Reed Smith Client Alerts

Auteurs: Daniel Kadar

French regulatory framework is undergoing an important shift in terms of sanctions imposed by the French Data Protection Authority (the ‘CNIL’) in case of non-compliance with French Data Protection Law as the administrative fine has been multiplied by 10. This trend is related to the new General Data Protection Regulation (the ‘GDPR’) that is due to come into force in May 2018. France visibly acts as a precursor and set the example for other data protection authorities.

When the French Parliament was discussing the so-called “Bill on a Digital Republic”, questions were raised as to whether this bill, which mainly concerns the modernisation of the access to administrative files in France, as well as regulation granting a right to digital access for all, could possibly have an impact on the adoption by France of the General Data Protection Regulation (GDPR). The short answer to this, until the adoption of the law, was ‘No’ for the main part. As it happens, this answer needs to be strongly revised since an important change was made in the very last minute to this bill, which was adopted as law No. 2016-1321 on 7 October 2016: this regulation significantly changes the administrative fines that can be imposed by the French Data Protection Authority (the ‘CNIL’) in case of non-compliance with French Data Protection Law.

Fines have been seen for a long period of time as the Achilles’ heel of French regulation. That should end, as the new law has multiplied by 10 the fine incurred in case of breach of French Data Protection Law, by increasing the former maximum amount of €300,000 to a new fine of up to €3 million.

What are the underlying reasons of such a significant change?

The aforementioned amount does not correspond to the maximum fines as they have been set forth by the GDPR (European Regulation No. 2016/679). The GDPR provides that infringements to the rules on data protection can be subject to administrative fines up to €20 million, or up to 4% of the total worldwide annual turnover of the company.

Nonetheless, the French regulator was considerably inspired by the GDPR to align the sanctions that can be imposed by the CNIL. In fact, the discussed options in Parliament either aligned the French law to the GDPR by allowing the CNIL to impose a fine up to €20 million, or “reduced” the amount to €1.5 million. It was finally set up at €3 million.

To quote the French Minister of Economy, who initially proposed the French Law for a Digital Republic, the previous maximum threshold of sanctions imposed by the CNIL (€300,000) were “peanuts for big media companies”.

The CNIL itself had repeatedly asked for the maximum amounts of fines to be increased (as an example: CNIL opinion of 13 January 2015).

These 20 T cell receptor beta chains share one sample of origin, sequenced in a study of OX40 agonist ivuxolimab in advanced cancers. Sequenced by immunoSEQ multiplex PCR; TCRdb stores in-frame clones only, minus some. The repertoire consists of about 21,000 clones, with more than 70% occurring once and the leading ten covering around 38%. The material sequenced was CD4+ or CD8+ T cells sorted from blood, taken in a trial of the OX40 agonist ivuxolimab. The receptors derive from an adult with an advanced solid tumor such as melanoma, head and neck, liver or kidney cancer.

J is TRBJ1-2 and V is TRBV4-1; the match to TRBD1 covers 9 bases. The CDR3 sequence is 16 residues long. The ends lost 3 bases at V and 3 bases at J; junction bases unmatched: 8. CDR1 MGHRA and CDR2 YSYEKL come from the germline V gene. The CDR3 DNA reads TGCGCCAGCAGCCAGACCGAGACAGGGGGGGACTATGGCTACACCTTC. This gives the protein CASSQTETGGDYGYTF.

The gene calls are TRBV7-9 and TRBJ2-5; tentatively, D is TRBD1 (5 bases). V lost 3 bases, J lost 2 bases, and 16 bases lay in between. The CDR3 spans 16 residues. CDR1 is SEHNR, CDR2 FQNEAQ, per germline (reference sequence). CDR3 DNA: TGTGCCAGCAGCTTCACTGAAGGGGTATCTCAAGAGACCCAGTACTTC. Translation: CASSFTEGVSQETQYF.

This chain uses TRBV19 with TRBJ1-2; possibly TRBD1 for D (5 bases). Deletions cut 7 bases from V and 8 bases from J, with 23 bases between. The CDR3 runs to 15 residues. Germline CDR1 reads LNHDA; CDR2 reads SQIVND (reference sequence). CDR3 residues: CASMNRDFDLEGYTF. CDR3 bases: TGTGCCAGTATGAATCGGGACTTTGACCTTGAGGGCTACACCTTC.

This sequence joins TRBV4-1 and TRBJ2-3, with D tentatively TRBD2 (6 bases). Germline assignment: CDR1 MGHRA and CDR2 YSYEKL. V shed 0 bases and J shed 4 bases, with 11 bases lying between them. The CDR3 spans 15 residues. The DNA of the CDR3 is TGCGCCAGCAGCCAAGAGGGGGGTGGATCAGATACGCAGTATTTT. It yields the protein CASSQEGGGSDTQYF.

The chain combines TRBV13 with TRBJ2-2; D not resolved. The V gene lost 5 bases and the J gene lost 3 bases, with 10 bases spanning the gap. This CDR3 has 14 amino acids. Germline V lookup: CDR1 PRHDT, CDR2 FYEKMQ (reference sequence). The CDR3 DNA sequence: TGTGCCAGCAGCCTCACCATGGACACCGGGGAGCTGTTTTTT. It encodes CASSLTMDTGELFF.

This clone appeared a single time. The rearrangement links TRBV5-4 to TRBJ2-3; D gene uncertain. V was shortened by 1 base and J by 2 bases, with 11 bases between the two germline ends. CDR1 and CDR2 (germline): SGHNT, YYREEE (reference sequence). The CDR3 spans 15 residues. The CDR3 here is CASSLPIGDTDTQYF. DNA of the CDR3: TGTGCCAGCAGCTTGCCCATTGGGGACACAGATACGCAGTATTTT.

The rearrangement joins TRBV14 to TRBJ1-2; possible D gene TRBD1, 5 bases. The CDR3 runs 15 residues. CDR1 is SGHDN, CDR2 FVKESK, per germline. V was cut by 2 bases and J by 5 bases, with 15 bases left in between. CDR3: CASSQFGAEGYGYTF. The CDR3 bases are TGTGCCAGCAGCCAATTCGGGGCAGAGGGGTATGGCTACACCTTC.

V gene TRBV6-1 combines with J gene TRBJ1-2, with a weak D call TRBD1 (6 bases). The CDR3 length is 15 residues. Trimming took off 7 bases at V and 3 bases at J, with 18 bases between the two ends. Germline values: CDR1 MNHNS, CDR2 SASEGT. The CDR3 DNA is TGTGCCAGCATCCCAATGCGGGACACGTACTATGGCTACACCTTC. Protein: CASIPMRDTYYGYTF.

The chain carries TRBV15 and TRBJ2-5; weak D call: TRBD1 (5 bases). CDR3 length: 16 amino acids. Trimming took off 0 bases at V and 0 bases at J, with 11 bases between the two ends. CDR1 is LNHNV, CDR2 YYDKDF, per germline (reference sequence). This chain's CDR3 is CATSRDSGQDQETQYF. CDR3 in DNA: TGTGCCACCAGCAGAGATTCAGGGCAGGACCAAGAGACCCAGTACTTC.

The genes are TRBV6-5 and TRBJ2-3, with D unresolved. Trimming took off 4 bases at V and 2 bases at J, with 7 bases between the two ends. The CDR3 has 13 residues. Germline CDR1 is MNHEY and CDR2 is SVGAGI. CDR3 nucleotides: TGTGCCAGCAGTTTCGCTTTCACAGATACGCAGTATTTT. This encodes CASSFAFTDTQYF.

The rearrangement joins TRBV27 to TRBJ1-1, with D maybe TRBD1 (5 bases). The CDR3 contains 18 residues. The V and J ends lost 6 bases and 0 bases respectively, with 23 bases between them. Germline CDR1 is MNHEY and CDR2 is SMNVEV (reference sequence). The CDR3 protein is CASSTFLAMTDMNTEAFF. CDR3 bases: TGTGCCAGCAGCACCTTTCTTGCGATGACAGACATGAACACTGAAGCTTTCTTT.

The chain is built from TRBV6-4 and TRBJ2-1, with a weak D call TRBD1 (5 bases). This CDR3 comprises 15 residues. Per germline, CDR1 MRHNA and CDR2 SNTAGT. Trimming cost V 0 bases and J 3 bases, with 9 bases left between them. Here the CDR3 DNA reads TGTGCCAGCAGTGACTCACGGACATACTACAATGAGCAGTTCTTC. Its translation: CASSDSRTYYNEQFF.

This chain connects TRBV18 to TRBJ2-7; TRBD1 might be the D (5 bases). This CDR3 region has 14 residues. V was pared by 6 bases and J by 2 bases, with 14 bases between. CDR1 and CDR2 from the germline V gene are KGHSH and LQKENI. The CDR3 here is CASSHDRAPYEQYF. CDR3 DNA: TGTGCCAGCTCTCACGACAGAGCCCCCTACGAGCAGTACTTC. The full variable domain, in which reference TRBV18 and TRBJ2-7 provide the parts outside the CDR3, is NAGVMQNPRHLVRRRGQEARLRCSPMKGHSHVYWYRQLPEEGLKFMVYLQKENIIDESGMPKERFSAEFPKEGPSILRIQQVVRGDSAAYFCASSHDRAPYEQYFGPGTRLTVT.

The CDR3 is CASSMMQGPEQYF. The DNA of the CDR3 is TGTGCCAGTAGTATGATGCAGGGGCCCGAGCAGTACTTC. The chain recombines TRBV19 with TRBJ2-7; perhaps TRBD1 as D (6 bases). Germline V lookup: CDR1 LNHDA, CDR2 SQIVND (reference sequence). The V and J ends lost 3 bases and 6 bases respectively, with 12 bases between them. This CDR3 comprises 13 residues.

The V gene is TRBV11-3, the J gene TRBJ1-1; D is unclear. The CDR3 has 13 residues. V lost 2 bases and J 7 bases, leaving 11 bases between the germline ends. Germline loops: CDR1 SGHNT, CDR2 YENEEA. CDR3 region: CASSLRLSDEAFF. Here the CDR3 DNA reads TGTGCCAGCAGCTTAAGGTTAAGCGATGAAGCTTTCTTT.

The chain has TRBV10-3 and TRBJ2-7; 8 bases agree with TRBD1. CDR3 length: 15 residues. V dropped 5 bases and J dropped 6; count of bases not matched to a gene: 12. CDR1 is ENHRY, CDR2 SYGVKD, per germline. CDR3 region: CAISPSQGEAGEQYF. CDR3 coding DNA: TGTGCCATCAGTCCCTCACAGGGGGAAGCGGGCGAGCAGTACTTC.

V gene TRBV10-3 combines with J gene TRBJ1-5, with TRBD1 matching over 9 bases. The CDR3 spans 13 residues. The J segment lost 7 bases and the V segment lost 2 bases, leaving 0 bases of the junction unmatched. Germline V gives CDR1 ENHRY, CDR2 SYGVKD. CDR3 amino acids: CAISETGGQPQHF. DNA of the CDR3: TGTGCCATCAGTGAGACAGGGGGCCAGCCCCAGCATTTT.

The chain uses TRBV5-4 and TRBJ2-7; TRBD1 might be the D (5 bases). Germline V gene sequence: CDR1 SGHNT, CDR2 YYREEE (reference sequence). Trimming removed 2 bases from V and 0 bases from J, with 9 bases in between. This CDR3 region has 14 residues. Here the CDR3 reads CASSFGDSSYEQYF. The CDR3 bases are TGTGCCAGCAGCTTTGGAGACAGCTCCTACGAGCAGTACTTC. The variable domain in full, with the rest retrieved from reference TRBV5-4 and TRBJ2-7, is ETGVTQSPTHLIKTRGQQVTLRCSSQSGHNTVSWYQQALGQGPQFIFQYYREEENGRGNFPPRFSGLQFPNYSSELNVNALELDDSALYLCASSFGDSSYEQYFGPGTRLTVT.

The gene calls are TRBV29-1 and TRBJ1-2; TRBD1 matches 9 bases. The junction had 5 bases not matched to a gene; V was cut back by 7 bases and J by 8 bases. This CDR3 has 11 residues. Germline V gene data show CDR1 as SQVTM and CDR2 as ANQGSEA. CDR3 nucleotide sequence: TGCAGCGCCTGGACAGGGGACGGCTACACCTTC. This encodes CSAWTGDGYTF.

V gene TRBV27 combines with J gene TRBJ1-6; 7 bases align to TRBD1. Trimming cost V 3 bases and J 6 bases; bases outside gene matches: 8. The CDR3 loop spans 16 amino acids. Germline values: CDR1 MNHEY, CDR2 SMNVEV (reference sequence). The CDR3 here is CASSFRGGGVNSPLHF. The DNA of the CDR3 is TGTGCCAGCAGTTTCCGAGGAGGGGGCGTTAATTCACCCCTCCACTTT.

As a result, the French law-maker obviously took the option not to allow a smooth transition to the GDPR, but to strengthen the enforcement arsenal in order to make companies react now rather than in the next two years.

What is the process for the CNIL to impose a fine?

The CNIL vaunts itself as a cooperative authority in the enforcement process. Therefore, it will not immediately impose any sanctions in case of non-compliance. In fact, the CNIL will first liaise with the company in breach of its obligations in terms of data protection.

After hearing the company, and if the latter persists in violating the provisions of the French Data Protection Law, the CNIL may serve a formal order to comply and to cease the non-compliance within a given deadline. If the company complies with the notice served, the CNIL will close the procedure.

Otherwise, the CNIL may impose the following sanctions:

  • A warning
  • An injunction to cease the data processing or a withdrawal of the authorisation of the CNIL
  • A financial sanction up to €3 million
  • In imposing the fine, the CNIL will take into account:
  • Whether the breach was intentional or was the result of negligence
  • The measures taken by the company in order to mitigate the damage to individuals involved
  • The degree of cooperation with the CNIL in order to remedy the breach and mitigate its potential negative effects
  • The categories of personal data involved
  • How the breach was brought to the attention of the CNIL

What does this change for companies?

This change of the sanctions’ scope highlights France’s willingness to be the first country to anticipate the GDPR’s application. This is certainly to be seen as a strong signal towards companies, and in particular digital and media companies.

These have been increasingly targeted since the beginning of 2016, according to new enforcement procedures where the CNIL joined forces with other French regulators, in particular with the French Directorate-General for Competition, Consumer Affairs and Prevention of Fraud, in order to have a greater impact - See our alert on this topic here.

This new evolution should therefore not be underestimated: being it is under the angle of consumer protection or data protection compliance (for privacy policies in particular), times are changing and should be better anticipated now.


Client Alert 2016-275